1. Wow, Susan, this is a bit of downer, seeing as we are planning to move at end of next March. We are hoping to find something in Boquete that will accept our dog as well. Thanks for the boots on the ground real info though. Hopefully when we arrive we can be blessed with an acceptable place.

    What’s with the 200 families, that’s a bit crazy, and cause for rental concerns like you said.

    Looking forward to hearing more from you in coming weeks.

    • Eric, we really didn’t mean this as a downer! It’s just reality at the moment. And since you two aren’t coming until March, you stand a good chance of landing a “snowbird” rental like we did, a place to park at least through the rainy season. And by then, the market might have changed radically – who knows.

      As far as the 200 families, rumors have been flying (there’s lots of stuff, some of it crazy, on Boquete Ning if you’re interested). We don’t want to be rumor-mongers, but respected realtors in town have confirmed the people are coming. We only know two things: they are a fundamental Christian group, and they might be associated with the end-of-times “ministry” of a certain Daniel Daves (google him for tons of info). That’s all we know. We certainly wish them well and we hope they know what they’re getting into.

      • Sorry, maybe downer was a bit too strong. No matter, we’re not deterred at all. We feel strongly Boquete is where we belong so it will be what it will be. Thanks for your H.O.T. (honest, open, transparent ) info as always, really appreciate it. Have a great week, I know you will 🙂

      • Hi Susan (and John), we have found the same tough market you have. Many will not rent to someone with a cat, even though he is declawed, neutered and spends most of his time sleeping. We were able to rent a lovely house that will take a cat but not dogs. We have leased it for 2 years while we build a house (if the sale goes through on the lot we are trying to buy). Sorry about the upside down roof on the house you two wanted. We have recently heard there are a number of houses with same problem! Who’d have thought that was possible. Linn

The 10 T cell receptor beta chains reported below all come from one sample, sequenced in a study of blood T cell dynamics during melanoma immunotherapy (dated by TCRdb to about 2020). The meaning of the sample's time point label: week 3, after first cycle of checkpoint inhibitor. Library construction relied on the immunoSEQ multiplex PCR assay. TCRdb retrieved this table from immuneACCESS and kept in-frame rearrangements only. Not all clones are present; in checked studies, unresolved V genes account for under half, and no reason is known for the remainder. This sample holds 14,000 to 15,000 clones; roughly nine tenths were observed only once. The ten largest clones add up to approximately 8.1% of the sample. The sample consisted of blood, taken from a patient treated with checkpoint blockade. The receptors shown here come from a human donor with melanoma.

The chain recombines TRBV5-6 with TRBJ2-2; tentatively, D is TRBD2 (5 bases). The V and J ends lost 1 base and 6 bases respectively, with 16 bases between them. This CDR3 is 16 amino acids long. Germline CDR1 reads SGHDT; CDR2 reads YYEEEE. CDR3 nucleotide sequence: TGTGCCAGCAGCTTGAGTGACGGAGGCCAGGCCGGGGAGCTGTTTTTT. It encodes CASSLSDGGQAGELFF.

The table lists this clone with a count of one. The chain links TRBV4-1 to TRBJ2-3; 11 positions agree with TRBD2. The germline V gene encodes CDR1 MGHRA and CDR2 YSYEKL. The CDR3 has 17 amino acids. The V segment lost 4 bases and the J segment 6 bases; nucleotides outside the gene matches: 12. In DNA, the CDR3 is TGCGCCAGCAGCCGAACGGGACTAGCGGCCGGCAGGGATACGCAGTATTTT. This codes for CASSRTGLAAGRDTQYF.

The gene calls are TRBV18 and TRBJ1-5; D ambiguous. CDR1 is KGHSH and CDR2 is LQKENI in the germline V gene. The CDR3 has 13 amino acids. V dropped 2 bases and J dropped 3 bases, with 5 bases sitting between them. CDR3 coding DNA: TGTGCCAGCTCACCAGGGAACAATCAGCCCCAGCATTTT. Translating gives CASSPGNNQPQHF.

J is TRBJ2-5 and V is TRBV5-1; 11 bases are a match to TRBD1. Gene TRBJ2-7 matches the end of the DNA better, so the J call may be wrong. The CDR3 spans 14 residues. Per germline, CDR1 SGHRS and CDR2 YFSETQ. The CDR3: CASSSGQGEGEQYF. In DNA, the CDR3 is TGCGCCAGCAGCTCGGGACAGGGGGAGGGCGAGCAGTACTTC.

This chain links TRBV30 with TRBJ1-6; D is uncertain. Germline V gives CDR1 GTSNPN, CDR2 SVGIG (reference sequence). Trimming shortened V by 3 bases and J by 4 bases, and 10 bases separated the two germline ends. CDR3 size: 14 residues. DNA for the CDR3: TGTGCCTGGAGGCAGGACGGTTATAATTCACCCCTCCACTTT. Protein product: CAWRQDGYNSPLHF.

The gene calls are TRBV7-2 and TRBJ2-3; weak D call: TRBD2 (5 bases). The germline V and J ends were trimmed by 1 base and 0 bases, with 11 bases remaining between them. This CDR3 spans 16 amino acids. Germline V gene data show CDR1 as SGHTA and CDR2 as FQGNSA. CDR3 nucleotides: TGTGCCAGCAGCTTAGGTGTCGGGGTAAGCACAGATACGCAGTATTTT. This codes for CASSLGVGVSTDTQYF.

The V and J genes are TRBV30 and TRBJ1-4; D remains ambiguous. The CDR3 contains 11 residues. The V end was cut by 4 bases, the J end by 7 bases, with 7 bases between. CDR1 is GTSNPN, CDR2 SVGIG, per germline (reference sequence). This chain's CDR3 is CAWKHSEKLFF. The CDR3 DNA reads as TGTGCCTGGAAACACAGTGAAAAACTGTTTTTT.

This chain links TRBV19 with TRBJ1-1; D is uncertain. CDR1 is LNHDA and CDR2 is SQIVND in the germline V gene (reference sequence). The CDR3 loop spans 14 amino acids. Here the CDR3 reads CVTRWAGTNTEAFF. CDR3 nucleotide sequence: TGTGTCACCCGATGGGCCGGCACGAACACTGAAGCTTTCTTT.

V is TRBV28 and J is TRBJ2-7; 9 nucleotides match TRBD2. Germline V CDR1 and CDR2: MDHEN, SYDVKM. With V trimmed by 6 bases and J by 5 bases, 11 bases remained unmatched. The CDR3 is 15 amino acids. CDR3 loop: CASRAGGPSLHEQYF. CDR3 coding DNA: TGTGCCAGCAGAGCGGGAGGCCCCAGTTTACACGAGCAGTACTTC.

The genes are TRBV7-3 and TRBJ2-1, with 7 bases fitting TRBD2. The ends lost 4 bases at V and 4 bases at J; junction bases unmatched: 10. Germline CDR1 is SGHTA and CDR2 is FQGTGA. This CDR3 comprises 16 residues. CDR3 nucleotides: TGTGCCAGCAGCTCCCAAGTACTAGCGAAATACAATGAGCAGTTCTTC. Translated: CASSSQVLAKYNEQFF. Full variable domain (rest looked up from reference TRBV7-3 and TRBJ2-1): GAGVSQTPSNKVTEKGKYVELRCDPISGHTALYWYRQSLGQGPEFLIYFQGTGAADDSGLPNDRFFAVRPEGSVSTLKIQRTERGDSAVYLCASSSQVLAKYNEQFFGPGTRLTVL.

• Hi Lin – congrats on finding a rental. That’s great news!

        Yes, the upside down roof was quite a revelation. Buying property in Panama is a whole different ball game! At least you’ll be able to build your house to your own specs.

        See you soon!

      • Eric, I’m not worried a bit about you and Wanda. You have done your research and made your fact-finding trips, and you’re coming down with your eyes wide open. You WILL find something and we’ll do what we can to help you.

        The head-scratching people are the ones that rent or buy a property sight-unseen, or worse, trust someone else to come down and rent them something. Or people who are trying to escape whatever they don’t approve of back home and think they’ll find a paradise down here. We do LOVE living in Panama, but they’re in for a rude awakening.


      I am a single woman researching the possibilities. How do you think Panama compares to say Costa RicoPortugal,, Belize? Sorry that’s a lot.I do know Belize has a lot of crime and Portugal isn’t so English friendly..I just happened on your blog and it is very Informative. I used to have three dogs! They are to be cherished.

      • John and Susan Pazera Reply